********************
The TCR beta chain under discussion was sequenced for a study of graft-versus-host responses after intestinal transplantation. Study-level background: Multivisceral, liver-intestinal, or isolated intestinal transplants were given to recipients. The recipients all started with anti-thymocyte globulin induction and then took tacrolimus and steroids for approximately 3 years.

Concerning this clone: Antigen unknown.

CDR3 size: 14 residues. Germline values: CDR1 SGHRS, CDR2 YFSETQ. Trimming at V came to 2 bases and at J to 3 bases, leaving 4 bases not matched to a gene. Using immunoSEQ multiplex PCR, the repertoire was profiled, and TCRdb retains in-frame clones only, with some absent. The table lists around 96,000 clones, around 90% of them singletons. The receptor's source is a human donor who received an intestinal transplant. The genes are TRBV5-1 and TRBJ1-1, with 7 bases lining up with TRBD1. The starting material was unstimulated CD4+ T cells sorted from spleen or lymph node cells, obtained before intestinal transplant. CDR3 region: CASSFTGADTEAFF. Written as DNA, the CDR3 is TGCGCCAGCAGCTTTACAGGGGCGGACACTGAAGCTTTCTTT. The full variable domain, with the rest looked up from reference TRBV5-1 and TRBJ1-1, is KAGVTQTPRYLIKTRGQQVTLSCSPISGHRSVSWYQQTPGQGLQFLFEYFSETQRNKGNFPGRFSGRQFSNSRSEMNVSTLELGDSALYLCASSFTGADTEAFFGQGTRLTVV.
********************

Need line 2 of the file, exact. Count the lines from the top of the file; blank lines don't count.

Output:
Concerning this clone: Antigen unknown.